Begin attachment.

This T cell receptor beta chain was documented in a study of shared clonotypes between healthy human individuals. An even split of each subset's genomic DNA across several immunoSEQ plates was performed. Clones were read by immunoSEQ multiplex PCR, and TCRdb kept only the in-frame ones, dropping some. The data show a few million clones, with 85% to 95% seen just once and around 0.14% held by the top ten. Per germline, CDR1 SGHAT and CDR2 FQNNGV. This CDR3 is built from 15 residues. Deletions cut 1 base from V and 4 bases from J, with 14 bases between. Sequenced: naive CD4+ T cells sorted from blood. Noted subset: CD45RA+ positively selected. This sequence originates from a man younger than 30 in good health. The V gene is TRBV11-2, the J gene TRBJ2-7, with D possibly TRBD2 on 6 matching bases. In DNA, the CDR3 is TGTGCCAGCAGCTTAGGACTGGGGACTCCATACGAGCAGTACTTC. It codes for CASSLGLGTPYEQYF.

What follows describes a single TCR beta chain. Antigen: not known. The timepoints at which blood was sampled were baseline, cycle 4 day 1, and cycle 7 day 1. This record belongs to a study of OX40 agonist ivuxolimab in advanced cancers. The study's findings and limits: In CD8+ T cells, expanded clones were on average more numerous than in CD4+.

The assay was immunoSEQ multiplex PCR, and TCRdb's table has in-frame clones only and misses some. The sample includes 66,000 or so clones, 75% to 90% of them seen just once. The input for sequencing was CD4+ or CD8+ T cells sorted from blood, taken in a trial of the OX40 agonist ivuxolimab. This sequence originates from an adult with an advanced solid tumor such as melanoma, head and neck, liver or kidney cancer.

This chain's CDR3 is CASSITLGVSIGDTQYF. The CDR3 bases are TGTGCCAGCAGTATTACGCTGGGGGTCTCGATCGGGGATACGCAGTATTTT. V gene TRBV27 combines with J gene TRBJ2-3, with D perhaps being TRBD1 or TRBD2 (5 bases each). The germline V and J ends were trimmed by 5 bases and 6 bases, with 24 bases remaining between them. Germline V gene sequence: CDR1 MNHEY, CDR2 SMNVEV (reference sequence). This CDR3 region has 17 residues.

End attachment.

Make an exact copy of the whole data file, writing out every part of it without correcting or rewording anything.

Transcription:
This T cell receptor beta chain was documented in a study of shared clonotypes between healthy human individuals. An even split of each subset's genomic DNA across several immunoSEQ plates was performed. Clones were read by immunoSEQ multiplex PCR, and TCRdb kept only the in-frame ones, dropping some. The data show a few million clones, with 85% to 95% seen just once and around 0.14% held by the top ten. Per germline, CDR1 SGHAT and CDR2 FQNNGV. This CDR3 is built from 15 residues. Deletions cut 1 base from V and 4 bases from J, with 14 bases between. Sequenced: naive CD4+ T cells sorted from blood. Noted subset: CD45RA+ positively selected. This sequence originates from a man younger than 30 in good health. The V gene is TRBV11-2, the J gene TRBJ2-7, with D possibly TRBD2 on 6 matching bases. In DNA, the CDR3 is TGTGCCAGCAGCTTAGGACTGGGGACTCCATACGAGCAGTACTTC. It codes for CASSLGLGTPYEQYF.

What follows describes a single TCR beta chain. Antigen: not known. The timepoints at which blood was sampled were baseline, cycle 4 day 1, and cycle 7 day 1. This record belongs to a study of OX40 agonist ivuxolimab in advanced cancers. The study's findings and limits: In CD8+ T cells, expanded clones were on average more numerous than in CD4+.

The assay was immunoSEQ multiplex PCR, and TCRdb's table has in-frame clones only and misses some. The sample includes 66,000 or so clones, 75% to 90% of them seen just once. The input for sequencing was CD4+ or CD8+ T cells sorted from blood, taken in a trial of the OX40 agonist ivuxolimab. This sequence originates from an adult with an advanced solid tumor such as melanoma, head and neck, liver or kidney cancer.

This chain's CDR3 is CASSITLGVSIGDTQYF. The CDR3 bases are TGTGCCAGCAGTATTACGCTGGGGGTCTCGATCGGGGATACGCAGTATTTT. V gene TRBV27 combines with J gene TRBJ2-3, with D perhaps being TRBD1 or TRBD2 (5 bases each). The germline V and J ends were trimmed by 5 bases and 6 bases, with 24 bases remaining between them. Germline V gene sequence: CDR1 MNHEY, CDR2 SMNVEV (reference sequence). This CDR3 region has 17 residues.